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Puberty's New Normal 

When It's Time To Change

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Kids are growing up so fast these days." We often hear parents saying this at the sidelines of a soccer game or a school event. When parents make comparisons with their own childhoods, it seems true. But it's also literally true—the average age of the onset of puberty is earlier than it was two decades ago. So what's going on?

Studies show that there hasn't been much of a decline in the age a girl first gets her period—the average is around 12 years old, yet the other aspects of sexual development are happening quite a bit earlier. Judy Blume's Margaret was longing for a bra in sixth grade. These days, girls are developing breasts in third or fourth grade. For boys, puberty starts at nine or ten. Interestingly, race is a factor—the average age for black children is a year earlier than for white and Hispanic children.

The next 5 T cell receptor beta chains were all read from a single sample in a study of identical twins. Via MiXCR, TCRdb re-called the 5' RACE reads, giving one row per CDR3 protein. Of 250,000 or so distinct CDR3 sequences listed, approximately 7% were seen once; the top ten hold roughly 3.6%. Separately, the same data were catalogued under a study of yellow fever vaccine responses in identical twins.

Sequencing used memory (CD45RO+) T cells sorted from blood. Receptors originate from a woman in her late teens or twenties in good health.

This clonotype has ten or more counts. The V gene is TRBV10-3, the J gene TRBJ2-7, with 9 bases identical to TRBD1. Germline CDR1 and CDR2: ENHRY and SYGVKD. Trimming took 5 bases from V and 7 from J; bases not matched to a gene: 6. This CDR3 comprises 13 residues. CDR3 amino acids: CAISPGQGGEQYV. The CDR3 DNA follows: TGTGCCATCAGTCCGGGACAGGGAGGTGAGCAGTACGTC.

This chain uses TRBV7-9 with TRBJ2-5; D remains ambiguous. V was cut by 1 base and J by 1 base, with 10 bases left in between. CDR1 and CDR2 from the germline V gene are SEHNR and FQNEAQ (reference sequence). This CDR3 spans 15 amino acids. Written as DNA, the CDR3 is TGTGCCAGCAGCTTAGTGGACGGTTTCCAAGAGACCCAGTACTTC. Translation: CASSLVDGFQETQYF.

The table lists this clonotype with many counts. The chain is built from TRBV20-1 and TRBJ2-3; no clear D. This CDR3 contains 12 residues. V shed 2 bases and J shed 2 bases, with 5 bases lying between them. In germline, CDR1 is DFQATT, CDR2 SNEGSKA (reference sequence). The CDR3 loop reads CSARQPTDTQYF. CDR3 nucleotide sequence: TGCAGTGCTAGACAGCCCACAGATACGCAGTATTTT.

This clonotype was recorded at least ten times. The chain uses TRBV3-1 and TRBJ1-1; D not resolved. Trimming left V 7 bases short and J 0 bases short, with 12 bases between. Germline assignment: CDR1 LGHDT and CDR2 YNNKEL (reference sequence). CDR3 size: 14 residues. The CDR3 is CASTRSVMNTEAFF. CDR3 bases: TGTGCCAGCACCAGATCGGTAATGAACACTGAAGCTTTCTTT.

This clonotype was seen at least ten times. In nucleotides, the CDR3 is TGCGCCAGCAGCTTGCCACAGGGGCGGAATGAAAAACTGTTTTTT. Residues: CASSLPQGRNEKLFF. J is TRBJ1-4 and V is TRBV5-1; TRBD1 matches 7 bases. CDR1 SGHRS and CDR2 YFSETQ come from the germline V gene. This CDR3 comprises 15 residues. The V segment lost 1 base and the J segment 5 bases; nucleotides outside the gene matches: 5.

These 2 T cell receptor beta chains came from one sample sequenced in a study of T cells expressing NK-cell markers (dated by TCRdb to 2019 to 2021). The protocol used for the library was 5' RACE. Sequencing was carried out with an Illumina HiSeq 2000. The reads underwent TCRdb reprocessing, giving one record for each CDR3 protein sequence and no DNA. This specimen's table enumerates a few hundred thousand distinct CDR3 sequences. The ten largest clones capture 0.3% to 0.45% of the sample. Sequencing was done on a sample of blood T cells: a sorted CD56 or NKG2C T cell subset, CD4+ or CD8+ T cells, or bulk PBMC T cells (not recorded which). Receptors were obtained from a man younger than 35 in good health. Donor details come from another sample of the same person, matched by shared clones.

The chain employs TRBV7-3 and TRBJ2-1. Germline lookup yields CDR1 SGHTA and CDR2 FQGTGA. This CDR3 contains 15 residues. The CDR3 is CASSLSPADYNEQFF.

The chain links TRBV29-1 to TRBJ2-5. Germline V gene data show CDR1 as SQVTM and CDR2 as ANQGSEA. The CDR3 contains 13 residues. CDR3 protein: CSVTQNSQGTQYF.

There is a lot of controversy as to why "normal" puberty is occurring earlier. Parents tend to speculate that it has something to do with the hormones in meat and dairy and the obesity epidemic. Yet Kingston mom Karen Johnson's daughter Samantha (not her real name) started to show signs of puberty at eight despite being long and lean and eating a healthy diet. She got her first period just after her 10th birthday, which, while not exactly "normal," is not unheard of.

What's Wrong with Early Puberty?